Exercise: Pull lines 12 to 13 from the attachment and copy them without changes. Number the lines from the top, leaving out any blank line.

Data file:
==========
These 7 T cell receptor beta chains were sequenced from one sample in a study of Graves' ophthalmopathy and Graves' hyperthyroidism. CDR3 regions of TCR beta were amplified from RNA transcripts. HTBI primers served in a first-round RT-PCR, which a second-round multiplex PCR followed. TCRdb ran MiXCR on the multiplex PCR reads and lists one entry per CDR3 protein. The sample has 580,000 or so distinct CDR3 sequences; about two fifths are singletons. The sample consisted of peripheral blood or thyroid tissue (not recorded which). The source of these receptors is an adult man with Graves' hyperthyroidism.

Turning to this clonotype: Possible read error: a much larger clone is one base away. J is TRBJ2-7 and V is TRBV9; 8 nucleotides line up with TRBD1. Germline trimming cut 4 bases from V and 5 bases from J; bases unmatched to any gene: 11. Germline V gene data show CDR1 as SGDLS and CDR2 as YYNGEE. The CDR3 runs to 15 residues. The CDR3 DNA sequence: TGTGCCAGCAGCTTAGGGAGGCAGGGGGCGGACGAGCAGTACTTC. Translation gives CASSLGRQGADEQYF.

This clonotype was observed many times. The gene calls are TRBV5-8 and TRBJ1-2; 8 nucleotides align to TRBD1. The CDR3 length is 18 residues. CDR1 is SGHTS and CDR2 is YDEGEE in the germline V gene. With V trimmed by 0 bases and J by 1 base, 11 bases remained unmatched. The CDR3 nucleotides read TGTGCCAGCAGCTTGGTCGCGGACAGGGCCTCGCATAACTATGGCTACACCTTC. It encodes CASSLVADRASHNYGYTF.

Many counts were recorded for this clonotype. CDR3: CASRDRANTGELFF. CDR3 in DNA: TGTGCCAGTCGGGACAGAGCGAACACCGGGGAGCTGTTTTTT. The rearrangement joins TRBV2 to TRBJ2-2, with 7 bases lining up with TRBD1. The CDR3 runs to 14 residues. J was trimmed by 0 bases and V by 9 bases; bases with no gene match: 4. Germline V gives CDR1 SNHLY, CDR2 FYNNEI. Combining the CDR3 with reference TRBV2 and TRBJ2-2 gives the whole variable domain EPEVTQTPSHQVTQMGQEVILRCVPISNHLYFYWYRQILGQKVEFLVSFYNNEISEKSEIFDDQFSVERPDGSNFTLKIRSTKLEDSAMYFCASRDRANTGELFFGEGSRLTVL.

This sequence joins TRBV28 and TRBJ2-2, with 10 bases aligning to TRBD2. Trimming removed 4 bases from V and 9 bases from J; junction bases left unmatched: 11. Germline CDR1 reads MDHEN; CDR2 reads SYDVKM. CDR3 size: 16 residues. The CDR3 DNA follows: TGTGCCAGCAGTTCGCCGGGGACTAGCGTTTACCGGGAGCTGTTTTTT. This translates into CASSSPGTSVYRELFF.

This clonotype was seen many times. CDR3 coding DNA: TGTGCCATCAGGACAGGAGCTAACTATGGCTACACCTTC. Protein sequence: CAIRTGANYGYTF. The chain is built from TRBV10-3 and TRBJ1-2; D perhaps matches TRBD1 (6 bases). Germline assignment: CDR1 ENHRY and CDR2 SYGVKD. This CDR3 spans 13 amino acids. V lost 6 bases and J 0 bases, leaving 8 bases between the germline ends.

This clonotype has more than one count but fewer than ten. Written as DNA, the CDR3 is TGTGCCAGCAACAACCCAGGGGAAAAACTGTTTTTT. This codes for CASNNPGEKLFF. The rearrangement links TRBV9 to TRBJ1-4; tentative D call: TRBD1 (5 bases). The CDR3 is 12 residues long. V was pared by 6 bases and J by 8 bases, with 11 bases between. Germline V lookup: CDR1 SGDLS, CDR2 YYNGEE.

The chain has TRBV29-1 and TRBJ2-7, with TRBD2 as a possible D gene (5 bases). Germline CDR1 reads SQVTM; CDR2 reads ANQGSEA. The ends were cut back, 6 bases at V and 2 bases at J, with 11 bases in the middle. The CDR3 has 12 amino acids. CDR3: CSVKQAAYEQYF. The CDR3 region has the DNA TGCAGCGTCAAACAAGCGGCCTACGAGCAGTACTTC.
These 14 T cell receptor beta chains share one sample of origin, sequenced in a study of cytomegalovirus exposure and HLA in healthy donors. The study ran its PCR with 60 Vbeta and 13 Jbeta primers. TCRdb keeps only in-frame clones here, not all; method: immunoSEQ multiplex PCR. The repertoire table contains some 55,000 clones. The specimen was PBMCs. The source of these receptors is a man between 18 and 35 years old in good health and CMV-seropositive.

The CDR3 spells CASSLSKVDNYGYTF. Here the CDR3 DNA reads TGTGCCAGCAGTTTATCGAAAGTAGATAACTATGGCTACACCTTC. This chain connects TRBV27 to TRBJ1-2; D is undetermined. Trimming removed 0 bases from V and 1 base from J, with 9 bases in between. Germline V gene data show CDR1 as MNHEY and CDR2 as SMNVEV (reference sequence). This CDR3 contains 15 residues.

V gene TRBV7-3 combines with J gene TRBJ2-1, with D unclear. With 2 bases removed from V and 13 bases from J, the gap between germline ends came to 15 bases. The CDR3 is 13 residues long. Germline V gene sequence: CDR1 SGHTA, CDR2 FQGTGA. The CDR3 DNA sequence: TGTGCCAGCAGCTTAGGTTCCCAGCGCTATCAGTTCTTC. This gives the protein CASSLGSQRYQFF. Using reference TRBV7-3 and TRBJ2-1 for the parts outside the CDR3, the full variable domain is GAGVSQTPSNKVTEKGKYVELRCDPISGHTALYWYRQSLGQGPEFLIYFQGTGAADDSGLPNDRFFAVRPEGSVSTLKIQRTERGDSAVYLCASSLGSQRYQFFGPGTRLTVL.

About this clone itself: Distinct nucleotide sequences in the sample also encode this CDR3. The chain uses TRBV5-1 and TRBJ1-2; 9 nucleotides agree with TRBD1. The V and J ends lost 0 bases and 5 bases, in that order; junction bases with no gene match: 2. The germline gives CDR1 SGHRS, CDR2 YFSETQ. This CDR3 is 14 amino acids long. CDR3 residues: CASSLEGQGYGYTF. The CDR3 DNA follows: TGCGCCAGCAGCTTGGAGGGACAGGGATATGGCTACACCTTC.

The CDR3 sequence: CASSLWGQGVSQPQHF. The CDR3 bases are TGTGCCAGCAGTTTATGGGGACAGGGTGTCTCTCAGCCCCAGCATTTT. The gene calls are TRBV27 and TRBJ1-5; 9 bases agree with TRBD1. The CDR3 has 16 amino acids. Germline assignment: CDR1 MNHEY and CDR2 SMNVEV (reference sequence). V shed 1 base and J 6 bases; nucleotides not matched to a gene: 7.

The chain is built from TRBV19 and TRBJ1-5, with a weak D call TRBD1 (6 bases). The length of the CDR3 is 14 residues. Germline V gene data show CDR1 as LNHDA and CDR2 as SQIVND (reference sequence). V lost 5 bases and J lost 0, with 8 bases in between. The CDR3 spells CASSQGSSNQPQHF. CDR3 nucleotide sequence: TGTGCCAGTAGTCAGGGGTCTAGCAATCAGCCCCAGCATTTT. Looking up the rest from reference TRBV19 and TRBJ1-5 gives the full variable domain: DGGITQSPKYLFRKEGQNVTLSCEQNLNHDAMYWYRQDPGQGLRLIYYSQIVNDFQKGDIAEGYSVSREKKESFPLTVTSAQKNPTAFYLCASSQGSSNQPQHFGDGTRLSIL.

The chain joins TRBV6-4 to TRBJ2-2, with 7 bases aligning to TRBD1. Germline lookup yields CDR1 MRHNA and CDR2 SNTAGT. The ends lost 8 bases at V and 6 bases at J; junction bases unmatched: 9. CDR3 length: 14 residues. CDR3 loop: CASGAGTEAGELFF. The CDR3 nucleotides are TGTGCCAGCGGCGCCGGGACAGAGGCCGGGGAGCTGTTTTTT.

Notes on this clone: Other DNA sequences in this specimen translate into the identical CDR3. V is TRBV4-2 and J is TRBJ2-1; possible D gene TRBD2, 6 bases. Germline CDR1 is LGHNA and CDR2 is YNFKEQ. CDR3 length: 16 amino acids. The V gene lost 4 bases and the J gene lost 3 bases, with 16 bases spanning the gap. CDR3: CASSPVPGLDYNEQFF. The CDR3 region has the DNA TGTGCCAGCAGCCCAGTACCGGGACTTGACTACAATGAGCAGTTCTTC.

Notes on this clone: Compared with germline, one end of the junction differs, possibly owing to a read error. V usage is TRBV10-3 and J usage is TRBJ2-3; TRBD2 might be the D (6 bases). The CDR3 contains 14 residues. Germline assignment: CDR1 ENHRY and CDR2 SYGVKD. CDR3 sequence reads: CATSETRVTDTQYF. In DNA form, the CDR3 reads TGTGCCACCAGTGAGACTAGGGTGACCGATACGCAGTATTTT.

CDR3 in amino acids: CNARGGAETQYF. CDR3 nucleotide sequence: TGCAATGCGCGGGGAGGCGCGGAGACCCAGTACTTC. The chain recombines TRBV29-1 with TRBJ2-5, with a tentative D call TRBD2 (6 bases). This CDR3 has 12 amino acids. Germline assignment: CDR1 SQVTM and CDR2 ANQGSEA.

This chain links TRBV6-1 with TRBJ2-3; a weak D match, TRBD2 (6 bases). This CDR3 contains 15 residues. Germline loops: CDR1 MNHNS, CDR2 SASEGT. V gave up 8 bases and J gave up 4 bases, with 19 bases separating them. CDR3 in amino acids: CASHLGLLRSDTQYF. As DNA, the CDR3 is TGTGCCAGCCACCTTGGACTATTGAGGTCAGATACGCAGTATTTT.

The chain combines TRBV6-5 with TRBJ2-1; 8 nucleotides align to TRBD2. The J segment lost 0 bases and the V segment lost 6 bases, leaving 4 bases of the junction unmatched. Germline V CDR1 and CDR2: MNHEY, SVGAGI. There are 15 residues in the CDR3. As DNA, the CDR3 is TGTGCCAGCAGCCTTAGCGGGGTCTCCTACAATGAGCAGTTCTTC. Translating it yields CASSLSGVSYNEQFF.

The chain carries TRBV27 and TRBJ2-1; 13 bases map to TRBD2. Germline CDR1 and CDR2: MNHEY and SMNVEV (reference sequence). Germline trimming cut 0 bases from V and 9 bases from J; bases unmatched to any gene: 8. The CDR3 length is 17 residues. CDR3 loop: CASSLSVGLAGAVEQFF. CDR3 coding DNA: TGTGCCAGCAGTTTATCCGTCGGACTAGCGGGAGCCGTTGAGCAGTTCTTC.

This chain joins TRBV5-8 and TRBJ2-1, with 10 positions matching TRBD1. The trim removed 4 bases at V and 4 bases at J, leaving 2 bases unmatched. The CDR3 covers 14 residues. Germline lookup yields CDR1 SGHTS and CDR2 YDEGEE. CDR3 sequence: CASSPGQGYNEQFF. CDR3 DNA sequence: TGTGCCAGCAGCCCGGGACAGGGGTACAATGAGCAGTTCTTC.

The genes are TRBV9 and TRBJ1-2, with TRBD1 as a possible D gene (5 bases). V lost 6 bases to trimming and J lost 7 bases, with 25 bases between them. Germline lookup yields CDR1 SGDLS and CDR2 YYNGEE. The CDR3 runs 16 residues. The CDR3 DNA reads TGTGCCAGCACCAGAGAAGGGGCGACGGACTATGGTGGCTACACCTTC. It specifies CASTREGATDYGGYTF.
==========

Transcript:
About this clone itself: Distinct nucleotide sequences in the sample also encode this CDR3. The chain uses TRBV5-1 and TRBJ1-2; 9 nucleotides agree with TRBD1. The V and J ends lost 0 bases and 5 bases, in that order; junction bases with no gene match: 2. The germline gives CDR1 SGHRS, CDR2 YFSETQ. This CDR3 is 14 amino acids long. CDR3 residues: CASSLEGQGYGYTF. The CDR3 DNA follows: TGCGCCAGCAGCTTGGAGGGACAGGGATATGGCTACACCTTC.

The CDR3 sequence: CASSLWGQGVSQPQHF. The CDR3 bases are TGTGCCAGCAGTTTATGGGGACAGGGTGTCTCTCAGCCCCAGCATTTT. The gene calls are TRBV27 and TRBJ1-5; 9 bases agree with TRBD1. The CDR3 has 16 amino acids. Germline assignment: CDR1 MNHEY and CDR2 SMNVEV (reference sequence). V shed 1 base and J 6 bases; nucleotides not matched to a gene: 7.